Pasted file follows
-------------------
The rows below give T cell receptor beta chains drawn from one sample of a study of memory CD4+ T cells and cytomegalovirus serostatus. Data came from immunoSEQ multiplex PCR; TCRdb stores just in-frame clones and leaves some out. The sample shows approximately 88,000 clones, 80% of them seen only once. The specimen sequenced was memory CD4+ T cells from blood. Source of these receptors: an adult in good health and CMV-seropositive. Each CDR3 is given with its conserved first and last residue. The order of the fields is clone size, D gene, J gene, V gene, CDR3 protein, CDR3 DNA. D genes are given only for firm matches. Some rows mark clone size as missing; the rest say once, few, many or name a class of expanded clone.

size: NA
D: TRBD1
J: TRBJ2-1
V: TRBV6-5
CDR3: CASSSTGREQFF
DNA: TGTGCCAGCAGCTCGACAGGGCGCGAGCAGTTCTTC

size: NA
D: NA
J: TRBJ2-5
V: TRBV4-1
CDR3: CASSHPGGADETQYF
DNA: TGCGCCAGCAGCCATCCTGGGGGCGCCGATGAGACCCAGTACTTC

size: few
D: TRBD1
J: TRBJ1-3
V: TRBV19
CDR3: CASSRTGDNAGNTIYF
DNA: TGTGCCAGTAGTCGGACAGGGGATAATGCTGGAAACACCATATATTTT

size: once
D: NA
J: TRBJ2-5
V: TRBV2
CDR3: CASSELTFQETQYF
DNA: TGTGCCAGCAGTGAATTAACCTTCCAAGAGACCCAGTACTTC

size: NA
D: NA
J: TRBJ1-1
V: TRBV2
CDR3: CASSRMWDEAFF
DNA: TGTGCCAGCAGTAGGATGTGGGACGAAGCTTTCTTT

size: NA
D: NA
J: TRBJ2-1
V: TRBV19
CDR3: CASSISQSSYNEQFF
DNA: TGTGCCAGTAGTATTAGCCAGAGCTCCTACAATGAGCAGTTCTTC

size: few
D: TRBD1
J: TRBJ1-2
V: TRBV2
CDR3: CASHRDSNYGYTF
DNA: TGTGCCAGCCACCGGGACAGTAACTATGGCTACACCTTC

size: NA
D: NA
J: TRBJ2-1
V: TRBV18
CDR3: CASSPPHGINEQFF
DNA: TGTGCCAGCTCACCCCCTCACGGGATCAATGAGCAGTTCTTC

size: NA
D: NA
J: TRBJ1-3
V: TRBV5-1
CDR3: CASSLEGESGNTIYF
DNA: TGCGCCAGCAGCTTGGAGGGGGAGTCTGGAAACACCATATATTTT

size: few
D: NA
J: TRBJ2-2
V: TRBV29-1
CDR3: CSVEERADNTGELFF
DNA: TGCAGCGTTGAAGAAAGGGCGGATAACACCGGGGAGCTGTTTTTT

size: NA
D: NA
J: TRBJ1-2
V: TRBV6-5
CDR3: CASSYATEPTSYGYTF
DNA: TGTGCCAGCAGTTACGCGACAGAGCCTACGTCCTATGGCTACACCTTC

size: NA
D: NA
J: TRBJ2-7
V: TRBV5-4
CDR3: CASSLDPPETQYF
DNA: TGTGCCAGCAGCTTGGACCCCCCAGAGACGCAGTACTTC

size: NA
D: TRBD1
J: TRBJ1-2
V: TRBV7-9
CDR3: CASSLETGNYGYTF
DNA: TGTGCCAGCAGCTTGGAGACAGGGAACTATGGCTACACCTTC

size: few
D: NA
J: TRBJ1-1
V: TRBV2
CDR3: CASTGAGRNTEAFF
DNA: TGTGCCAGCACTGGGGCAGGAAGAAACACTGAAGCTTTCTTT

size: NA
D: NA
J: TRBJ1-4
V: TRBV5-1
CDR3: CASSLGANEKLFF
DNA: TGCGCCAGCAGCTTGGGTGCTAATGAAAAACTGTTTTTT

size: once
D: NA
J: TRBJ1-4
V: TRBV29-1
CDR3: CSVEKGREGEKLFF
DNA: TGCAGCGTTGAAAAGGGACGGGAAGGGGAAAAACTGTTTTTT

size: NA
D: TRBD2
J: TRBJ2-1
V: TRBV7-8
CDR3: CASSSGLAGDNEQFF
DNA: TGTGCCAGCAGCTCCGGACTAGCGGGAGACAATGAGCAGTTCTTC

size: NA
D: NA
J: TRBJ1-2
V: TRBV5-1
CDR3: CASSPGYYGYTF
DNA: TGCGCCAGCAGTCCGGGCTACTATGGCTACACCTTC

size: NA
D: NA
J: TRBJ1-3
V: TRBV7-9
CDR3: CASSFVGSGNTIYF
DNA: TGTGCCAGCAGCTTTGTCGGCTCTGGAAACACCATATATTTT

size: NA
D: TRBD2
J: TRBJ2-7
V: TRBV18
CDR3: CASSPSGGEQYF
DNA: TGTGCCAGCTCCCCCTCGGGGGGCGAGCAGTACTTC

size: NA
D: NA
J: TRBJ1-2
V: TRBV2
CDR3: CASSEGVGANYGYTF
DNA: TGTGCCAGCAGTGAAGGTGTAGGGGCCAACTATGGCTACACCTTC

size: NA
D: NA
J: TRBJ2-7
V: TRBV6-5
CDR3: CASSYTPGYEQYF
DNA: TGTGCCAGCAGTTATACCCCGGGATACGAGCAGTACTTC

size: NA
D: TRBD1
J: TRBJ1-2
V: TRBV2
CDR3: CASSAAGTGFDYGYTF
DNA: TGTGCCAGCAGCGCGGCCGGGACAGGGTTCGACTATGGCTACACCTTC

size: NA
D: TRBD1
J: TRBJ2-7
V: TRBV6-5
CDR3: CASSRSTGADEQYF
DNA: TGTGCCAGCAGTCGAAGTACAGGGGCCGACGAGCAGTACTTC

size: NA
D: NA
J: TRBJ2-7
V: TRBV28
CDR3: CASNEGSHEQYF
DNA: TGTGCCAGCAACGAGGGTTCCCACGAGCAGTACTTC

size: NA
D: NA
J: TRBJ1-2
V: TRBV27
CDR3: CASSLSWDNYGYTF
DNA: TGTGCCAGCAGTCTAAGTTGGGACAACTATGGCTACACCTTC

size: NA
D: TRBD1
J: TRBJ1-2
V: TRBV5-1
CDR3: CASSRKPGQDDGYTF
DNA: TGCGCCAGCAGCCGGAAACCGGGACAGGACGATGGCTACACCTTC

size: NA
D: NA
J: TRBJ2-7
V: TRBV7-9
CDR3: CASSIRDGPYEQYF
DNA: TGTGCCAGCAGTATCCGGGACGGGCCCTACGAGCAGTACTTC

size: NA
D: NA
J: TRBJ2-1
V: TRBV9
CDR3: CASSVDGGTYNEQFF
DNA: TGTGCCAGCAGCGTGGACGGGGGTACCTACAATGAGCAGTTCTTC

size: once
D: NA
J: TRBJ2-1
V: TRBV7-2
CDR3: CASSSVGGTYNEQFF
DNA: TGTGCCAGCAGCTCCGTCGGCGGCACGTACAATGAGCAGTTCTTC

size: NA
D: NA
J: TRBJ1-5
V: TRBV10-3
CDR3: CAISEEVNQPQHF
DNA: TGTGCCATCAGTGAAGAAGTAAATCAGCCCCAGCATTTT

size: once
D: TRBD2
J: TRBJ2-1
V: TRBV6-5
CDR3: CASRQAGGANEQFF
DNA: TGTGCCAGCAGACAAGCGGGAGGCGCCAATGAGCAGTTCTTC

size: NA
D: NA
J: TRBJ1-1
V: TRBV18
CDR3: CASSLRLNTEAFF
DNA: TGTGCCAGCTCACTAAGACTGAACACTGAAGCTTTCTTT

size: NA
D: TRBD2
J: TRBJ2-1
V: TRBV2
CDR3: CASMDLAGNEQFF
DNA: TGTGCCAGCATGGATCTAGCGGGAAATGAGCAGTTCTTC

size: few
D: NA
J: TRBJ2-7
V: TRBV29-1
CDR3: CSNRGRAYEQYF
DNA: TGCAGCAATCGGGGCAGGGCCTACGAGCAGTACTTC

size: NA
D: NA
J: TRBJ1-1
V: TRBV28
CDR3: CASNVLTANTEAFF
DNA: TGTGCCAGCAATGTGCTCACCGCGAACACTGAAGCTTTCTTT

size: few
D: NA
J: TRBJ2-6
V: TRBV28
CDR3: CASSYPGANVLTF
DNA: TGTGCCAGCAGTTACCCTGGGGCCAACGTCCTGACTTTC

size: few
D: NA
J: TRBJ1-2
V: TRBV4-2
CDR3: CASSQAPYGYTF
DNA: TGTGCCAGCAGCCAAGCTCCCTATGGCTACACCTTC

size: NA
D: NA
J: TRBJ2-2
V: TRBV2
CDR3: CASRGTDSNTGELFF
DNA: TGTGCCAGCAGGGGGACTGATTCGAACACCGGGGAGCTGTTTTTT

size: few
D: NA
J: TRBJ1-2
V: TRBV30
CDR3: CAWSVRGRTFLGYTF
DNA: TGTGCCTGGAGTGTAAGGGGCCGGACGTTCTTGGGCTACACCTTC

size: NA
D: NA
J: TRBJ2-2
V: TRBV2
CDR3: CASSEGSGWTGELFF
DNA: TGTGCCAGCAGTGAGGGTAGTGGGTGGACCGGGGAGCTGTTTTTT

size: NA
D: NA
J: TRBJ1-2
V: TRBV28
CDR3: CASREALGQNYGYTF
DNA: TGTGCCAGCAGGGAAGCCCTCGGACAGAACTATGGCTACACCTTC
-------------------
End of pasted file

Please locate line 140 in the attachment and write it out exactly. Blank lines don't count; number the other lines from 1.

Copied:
size: NA